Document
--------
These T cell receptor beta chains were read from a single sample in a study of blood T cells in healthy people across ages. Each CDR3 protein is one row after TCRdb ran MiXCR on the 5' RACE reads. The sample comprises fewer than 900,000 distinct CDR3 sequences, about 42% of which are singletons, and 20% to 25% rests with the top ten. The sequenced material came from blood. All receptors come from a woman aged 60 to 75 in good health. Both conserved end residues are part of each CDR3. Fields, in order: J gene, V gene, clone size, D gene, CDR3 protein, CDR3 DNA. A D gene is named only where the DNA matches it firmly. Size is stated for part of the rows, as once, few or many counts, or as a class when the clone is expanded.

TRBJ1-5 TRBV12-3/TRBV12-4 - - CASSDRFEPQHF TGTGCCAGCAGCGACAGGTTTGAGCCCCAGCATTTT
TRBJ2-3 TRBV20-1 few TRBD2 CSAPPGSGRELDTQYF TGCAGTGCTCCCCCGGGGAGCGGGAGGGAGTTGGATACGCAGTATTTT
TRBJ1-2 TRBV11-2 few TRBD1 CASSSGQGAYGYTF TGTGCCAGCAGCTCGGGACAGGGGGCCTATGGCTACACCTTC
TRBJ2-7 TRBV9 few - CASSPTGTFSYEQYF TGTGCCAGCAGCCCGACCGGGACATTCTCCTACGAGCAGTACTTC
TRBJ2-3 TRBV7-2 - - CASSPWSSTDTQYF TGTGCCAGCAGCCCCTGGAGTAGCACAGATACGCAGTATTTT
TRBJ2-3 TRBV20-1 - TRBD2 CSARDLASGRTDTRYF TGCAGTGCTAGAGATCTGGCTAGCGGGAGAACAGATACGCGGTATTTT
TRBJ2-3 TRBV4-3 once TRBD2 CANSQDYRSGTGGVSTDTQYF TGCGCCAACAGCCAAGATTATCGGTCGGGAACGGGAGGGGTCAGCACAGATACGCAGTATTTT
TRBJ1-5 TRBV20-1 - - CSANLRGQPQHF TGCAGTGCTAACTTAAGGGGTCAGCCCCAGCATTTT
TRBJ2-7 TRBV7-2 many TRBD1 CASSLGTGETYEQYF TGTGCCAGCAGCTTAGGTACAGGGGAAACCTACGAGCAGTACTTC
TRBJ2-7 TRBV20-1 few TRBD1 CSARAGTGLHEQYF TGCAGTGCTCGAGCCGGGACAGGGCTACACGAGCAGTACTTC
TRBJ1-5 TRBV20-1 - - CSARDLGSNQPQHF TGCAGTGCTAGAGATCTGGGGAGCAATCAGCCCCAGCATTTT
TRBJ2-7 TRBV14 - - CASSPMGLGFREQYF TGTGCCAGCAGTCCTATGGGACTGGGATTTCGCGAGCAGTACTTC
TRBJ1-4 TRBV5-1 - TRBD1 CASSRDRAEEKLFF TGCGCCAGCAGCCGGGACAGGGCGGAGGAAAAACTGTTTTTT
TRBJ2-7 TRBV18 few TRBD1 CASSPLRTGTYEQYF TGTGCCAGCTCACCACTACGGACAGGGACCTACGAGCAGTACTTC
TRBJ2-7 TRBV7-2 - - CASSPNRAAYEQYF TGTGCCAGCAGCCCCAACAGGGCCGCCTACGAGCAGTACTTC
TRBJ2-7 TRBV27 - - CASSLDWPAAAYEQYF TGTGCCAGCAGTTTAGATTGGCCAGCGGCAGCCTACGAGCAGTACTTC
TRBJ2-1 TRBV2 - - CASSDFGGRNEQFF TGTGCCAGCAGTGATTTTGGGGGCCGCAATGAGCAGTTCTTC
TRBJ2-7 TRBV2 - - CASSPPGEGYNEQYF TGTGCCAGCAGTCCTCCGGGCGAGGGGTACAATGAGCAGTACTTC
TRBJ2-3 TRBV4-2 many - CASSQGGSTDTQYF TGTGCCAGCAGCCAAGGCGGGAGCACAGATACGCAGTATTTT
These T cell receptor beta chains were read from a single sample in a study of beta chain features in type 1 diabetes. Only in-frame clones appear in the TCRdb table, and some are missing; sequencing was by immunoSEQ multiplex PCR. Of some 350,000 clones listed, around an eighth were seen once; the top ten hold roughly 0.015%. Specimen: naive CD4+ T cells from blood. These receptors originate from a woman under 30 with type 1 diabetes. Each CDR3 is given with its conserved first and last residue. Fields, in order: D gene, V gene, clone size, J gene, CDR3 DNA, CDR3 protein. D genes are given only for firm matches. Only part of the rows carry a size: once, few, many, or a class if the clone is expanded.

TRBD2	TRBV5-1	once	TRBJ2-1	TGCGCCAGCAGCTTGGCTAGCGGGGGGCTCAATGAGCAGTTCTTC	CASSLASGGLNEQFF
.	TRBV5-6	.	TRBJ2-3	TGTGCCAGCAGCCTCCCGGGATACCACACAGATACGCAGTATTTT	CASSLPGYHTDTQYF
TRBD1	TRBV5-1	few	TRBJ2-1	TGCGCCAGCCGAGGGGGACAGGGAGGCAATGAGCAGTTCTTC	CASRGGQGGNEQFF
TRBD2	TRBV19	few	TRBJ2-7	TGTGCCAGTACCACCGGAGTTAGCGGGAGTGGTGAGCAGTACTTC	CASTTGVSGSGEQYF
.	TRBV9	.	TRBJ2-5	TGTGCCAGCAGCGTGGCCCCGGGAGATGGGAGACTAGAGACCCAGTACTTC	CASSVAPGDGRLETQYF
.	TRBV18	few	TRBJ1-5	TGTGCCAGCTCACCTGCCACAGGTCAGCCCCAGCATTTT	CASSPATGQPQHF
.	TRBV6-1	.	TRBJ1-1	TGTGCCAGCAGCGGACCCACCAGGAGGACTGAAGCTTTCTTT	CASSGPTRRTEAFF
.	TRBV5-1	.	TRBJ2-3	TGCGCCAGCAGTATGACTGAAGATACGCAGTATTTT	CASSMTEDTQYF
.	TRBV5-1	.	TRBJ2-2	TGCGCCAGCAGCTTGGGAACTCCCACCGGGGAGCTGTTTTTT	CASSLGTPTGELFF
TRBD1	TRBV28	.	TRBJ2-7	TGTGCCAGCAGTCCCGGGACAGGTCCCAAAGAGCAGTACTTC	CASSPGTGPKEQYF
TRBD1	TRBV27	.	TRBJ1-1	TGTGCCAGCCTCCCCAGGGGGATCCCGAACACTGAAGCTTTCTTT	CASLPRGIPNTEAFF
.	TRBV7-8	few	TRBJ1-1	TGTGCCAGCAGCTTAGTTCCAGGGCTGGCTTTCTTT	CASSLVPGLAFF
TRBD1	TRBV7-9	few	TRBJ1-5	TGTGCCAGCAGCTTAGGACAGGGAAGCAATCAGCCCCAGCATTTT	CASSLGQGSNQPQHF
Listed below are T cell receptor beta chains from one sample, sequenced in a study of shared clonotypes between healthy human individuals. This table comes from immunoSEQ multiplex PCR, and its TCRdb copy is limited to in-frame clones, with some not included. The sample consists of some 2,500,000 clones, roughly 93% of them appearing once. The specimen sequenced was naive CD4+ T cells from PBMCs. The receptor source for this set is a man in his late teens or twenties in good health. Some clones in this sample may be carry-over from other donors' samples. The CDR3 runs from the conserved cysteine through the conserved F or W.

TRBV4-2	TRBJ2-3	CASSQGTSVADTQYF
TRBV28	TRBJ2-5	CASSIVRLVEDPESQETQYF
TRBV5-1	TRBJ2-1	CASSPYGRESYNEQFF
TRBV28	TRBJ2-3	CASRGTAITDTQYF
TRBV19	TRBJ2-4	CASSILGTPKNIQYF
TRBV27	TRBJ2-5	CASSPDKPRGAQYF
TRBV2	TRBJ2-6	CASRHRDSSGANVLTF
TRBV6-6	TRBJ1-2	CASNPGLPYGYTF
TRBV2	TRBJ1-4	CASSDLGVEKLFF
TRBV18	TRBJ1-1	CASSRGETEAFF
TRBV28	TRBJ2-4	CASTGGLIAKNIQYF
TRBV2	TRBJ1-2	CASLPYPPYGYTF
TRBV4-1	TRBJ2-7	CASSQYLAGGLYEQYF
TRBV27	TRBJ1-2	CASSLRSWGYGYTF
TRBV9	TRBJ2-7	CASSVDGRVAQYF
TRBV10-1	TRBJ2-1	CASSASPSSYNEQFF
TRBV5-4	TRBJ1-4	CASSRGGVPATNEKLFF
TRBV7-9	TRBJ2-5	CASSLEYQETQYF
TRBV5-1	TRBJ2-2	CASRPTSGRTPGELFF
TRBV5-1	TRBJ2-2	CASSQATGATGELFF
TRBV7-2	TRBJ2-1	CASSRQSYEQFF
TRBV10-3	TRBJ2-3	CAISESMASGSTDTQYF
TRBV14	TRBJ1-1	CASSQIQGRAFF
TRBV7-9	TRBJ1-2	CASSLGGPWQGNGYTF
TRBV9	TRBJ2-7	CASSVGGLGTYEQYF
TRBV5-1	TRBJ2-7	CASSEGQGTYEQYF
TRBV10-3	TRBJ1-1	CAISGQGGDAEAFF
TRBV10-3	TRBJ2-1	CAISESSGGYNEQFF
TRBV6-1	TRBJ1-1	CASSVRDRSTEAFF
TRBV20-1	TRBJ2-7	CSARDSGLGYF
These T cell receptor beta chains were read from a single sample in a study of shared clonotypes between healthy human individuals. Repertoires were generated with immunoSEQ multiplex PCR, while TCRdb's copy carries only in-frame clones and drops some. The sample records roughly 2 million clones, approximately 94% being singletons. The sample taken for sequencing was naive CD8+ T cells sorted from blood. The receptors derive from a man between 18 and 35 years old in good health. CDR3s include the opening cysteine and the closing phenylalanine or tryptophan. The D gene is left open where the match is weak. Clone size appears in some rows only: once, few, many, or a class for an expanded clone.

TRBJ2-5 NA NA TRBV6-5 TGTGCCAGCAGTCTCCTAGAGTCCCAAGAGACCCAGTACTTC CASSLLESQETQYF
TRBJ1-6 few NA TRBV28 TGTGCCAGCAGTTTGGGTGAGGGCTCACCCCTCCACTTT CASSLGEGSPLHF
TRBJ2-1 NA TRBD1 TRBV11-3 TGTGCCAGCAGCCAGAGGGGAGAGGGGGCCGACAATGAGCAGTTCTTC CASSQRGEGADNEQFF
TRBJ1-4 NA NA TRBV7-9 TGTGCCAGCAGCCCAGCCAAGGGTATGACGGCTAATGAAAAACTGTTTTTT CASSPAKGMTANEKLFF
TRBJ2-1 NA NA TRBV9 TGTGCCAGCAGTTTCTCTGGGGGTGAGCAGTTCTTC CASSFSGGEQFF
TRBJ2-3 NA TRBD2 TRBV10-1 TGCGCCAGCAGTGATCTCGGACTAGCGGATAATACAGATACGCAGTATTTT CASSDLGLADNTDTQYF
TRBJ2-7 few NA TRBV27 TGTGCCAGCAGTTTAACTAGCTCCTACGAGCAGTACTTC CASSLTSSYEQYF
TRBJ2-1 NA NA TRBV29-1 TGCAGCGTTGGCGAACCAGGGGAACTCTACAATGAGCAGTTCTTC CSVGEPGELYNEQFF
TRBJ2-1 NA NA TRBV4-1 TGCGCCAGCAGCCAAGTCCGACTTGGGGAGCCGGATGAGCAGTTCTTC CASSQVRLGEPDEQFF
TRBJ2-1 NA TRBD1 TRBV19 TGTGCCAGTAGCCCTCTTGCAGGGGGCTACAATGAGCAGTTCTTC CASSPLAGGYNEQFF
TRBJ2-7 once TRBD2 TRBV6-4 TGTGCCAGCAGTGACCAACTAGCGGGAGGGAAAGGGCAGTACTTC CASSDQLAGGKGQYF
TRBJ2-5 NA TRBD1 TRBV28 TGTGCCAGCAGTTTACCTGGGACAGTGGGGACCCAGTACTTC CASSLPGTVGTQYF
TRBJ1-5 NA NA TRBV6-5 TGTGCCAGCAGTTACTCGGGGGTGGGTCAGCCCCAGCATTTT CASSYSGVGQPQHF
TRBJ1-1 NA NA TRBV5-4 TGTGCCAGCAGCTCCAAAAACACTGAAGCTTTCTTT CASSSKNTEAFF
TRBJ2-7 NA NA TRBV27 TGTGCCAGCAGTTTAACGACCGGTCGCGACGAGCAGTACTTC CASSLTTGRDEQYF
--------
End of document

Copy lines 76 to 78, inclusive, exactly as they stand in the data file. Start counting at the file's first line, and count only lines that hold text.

TRBJ2-1 NA TRBD1 TRBV19 TGTGCCAGTAGCCCTCTTGCAGGGGGCTACAATGAGCAGTTCTTC CASSPLAGGYNEQFF
TRBJ2-7 once TRBD2 TRBV6-4 TGTGCCAGCAGTGACCAACTAGCGGGAGGGAAAGGGCAGTACTTC CASSDQLAGGKGQYF
TRBJ2-5 NA TRBD1 TRBV28 TGTGCCAGCAGTTTACCTGGGACAGTGGGGACCCAGTACTTC CASSLPGTVGTQYF